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Photographic Memory

After Polaroid shut down its instant film factories, a motivated subculture of photographers miraculously revived a beloved brand.

Author Sarah Gilbert Photography Claire Benoist


Image – Claire Benoist

TODAY, WE TAKE for granted the humble snapshot. The digital camera revolution led to ever-escalating Megapixel Wars, and now we are transfixed by the effortless joys of snapping perfect photos with cameras the size of soap bars. It seems we’ve almost forgotten the lost roots of the point-and-shoot.

But not everyone has. Take Florian Kaps, a self-described “crazy Austrian entrepreneur” who became a fervent Polaroid fanatic late in life, in 2004, when he used instant film with a plastic Holga camera. He was so bewitched by the resulting images that he went home, Googled “Polaroid cameras” and stumbled upon an equally devoted fan base. Consisting of photographers, artists, archivists and hobbyists like Kaps, it communicates primarily (and somewhat ironically) by sharing scans of Polaroids on Flickr, the photo-sharing site launched at the height of the digital revolution. Participants gush over the images in the comments section. “It’s a liquidy, dreamy feel,” says one. “The light it captures is really soft and ethereal,” says another.

So when the Polaroid Corporation announced it was discontinuing instant film in February 2008, a great sadness came over Kaps and Co. But in the months that followed, they mobilized. In Iowa, photographer Grant Hamilton began shooting video footage for what he figured would be “a long eulogy” to Polaroid film, a way “to later share the pain with everyone who wasn’t yet feeling it.” In Minnesota, Dave Bias and Sean Tubridy began a website called www.SavePolaroid.com, a collection of stories in pictures and words. And in the Netherlands, Kaps tracked down André Bosman, engineering manager of the last Polaroid film plant, in Enschede. The factory was being shuttered, and Kaps invited him out to commiserate.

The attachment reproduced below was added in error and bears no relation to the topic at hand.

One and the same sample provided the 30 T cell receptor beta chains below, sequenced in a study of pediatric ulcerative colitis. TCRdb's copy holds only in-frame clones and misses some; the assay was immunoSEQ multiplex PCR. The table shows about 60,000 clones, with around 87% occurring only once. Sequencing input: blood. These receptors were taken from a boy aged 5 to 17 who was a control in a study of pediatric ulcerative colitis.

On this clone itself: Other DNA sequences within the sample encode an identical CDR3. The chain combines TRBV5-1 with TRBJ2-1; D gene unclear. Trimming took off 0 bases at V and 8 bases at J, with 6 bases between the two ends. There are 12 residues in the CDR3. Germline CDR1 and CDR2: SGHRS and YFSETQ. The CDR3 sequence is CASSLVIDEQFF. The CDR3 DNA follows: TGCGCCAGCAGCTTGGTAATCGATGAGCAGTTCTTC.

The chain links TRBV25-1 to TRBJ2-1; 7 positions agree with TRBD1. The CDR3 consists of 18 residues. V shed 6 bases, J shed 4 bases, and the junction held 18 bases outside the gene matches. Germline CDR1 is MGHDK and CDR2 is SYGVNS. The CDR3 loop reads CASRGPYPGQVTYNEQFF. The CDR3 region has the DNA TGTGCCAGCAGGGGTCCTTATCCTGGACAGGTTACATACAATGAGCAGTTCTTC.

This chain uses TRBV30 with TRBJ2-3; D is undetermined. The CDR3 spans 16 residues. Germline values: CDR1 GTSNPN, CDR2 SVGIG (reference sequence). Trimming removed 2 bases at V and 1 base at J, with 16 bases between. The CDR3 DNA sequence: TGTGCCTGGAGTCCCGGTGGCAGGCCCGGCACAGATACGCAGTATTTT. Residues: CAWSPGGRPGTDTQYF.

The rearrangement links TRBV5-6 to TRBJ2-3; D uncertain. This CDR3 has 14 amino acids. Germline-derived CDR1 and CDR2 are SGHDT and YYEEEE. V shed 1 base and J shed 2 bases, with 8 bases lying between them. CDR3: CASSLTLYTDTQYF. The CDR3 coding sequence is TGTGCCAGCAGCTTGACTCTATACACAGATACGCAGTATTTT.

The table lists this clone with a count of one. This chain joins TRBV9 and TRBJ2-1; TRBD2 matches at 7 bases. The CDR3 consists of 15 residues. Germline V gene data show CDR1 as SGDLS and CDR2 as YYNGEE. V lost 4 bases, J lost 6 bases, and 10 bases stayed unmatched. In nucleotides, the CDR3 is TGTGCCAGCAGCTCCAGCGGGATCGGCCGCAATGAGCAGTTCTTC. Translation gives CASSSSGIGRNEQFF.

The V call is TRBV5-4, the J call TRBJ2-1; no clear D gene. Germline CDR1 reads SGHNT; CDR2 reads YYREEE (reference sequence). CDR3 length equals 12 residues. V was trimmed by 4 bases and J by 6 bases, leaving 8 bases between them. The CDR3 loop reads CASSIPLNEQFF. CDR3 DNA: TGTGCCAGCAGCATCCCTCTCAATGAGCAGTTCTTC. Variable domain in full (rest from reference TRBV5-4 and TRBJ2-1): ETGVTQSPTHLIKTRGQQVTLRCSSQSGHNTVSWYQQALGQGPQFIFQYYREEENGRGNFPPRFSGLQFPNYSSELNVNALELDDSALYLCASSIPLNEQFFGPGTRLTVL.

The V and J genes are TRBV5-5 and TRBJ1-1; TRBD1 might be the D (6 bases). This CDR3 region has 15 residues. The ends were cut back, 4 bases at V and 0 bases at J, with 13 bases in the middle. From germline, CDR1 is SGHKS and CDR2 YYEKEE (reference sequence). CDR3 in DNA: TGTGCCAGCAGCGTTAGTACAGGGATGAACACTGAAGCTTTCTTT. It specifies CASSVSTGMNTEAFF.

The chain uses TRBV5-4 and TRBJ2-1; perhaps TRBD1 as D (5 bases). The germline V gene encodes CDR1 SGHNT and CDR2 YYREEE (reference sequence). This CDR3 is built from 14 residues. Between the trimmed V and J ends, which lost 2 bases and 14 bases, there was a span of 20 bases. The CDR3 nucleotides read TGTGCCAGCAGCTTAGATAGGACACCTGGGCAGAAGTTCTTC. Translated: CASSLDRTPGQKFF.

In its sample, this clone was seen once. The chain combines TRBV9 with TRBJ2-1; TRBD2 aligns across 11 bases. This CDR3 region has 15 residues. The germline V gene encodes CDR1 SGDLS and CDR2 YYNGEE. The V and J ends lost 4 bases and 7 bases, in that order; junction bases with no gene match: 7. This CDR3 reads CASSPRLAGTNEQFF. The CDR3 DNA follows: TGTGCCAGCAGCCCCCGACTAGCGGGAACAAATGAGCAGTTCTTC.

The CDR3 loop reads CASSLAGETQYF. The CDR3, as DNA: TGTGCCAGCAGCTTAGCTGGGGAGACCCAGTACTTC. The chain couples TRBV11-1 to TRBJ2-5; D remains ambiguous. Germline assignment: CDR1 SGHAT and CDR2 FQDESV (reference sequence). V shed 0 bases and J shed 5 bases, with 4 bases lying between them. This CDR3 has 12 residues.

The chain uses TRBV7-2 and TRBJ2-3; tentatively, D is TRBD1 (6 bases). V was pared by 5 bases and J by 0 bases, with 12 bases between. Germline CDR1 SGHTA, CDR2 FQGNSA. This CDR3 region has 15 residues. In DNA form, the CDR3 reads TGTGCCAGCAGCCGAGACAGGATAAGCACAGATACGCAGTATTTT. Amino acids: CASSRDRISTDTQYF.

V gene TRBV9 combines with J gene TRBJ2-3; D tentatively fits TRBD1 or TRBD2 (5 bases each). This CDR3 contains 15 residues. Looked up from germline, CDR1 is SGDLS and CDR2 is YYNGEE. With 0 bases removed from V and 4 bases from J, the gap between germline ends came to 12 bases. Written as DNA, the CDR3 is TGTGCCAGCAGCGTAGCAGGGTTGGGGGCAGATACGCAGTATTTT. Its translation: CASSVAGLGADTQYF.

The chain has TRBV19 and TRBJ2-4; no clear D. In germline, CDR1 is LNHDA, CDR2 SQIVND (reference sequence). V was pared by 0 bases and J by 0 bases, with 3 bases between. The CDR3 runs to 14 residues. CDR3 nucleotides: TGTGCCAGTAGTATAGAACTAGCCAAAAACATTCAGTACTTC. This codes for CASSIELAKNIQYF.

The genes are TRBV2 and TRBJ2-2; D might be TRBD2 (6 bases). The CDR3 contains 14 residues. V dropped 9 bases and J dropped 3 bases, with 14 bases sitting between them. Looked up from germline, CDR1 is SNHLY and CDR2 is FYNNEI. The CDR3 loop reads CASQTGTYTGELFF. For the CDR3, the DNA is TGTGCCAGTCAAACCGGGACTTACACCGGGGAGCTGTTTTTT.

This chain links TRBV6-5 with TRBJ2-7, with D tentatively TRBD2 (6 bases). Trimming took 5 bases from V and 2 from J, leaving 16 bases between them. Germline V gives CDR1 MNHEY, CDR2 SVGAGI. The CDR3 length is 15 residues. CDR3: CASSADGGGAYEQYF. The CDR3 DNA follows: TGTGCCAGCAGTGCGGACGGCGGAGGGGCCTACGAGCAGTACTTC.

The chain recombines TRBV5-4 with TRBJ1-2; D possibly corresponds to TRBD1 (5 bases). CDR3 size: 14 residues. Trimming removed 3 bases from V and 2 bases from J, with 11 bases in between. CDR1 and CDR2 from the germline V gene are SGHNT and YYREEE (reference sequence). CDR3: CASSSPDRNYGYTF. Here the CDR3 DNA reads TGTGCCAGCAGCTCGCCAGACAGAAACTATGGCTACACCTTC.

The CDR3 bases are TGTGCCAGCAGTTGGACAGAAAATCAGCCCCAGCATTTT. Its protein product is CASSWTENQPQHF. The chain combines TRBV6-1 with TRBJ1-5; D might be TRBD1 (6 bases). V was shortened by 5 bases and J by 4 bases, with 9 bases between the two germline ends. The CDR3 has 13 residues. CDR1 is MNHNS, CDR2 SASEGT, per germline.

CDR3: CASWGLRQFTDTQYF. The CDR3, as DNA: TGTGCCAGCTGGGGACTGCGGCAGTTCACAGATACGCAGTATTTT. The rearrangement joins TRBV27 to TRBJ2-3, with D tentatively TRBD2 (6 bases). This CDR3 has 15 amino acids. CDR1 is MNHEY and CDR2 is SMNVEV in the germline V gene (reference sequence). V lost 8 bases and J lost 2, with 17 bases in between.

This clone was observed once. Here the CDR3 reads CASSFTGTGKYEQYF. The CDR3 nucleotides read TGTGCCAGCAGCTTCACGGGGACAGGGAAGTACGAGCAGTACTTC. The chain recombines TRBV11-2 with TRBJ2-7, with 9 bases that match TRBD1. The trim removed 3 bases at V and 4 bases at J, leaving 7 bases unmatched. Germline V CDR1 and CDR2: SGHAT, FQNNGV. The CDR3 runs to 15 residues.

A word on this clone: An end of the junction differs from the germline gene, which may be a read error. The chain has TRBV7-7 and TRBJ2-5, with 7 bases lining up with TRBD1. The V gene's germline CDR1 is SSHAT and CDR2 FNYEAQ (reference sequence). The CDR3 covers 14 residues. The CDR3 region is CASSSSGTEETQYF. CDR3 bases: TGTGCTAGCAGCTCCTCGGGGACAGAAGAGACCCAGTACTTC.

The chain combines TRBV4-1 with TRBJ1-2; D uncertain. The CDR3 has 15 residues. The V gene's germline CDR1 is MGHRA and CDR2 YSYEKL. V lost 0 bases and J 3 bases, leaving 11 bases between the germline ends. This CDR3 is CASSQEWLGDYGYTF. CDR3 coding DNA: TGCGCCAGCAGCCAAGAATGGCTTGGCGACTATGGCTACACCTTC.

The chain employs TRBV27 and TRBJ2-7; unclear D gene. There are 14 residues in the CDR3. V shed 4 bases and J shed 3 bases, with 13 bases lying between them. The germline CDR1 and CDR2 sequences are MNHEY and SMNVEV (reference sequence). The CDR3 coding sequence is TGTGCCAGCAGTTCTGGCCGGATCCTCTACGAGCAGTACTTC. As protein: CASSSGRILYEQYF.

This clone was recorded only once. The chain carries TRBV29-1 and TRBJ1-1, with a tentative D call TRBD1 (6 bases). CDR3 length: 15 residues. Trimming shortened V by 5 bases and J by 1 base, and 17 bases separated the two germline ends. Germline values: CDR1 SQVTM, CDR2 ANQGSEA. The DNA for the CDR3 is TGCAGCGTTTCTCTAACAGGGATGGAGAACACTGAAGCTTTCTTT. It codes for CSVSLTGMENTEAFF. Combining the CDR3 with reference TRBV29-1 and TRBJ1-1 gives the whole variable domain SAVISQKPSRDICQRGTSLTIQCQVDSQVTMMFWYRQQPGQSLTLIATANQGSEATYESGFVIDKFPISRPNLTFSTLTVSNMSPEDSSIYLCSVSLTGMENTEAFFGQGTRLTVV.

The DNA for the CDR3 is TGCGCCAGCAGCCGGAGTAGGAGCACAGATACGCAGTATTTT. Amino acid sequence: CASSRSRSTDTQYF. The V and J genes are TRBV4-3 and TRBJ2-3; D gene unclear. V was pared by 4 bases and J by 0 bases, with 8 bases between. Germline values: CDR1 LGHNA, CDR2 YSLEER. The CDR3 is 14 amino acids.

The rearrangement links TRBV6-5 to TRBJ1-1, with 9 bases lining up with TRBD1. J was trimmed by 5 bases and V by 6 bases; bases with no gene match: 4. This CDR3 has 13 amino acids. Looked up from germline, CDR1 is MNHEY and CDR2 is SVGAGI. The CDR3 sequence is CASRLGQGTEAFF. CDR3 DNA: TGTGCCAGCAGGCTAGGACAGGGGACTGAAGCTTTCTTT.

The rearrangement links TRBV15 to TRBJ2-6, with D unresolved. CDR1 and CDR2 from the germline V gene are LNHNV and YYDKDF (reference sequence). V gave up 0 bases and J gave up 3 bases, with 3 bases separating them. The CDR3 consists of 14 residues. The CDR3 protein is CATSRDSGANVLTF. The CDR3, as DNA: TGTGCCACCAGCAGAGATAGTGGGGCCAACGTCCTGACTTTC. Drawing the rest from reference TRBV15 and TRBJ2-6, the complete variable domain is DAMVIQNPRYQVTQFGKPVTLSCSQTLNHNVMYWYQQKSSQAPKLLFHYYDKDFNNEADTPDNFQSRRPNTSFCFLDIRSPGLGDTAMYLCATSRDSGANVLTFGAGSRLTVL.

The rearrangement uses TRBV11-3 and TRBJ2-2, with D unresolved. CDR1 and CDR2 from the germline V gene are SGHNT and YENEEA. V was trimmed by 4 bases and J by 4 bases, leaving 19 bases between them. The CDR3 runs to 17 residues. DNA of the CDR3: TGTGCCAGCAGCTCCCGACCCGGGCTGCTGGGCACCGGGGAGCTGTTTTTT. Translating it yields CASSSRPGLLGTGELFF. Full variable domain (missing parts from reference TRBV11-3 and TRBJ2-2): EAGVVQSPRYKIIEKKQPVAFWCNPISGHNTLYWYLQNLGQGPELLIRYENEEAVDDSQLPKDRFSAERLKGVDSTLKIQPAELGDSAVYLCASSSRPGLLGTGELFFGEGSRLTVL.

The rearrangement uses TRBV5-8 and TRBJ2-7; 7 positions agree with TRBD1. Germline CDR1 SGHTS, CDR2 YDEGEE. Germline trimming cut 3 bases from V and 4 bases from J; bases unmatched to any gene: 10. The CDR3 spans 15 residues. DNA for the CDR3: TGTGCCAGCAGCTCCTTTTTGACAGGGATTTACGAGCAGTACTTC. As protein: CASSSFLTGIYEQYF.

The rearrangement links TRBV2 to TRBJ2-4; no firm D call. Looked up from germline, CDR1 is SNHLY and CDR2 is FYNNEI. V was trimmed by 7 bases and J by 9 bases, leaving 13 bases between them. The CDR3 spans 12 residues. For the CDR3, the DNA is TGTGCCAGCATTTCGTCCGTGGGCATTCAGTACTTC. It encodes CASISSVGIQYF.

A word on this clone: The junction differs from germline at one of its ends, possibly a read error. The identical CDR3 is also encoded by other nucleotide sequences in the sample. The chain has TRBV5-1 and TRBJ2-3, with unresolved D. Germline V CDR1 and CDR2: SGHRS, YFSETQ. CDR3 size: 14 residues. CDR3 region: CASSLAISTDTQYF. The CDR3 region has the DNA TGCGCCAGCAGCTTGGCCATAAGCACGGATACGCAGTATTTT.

Over a beer, Bosman told Kaps that the soon-to-be-dismantled equipment with which Polaroid film was manufactured would cost $130 million to replace. Together, they came up with a plan to save the equipment and continue the operation. Few people thought they would succeed. Hence the name: the Impossible Project.

The fall of film could be seen a mile away. When digital cameras were first introduced in the 1980s, the entire camera industry diverted all research and devlopment funding to the new technology. Polaroid failed to get ahead of the collapsing market, a surprising lapse considering that company founder Edwin Land, who invented instant photography, had always been among the most forward-thinking men in the business. Until the late 1980s, every one of his innovations surpassed its predecessor: The Land Camera begat the Highlander begat the SX-70. Meanwhile, instant film developed alongside it, becoming indispensable: a tool not only for art, insurance and history, but a window onto our personal memories.

Land died in 1991, leaving the company adrift. By the late 1990s, Polaroid had become a corporation with a split personality, on the one hand furiously producing digital cameras, on the other marketing throw-away cobranded cameras for kids, such as the Spice Cam and the Barbie camera.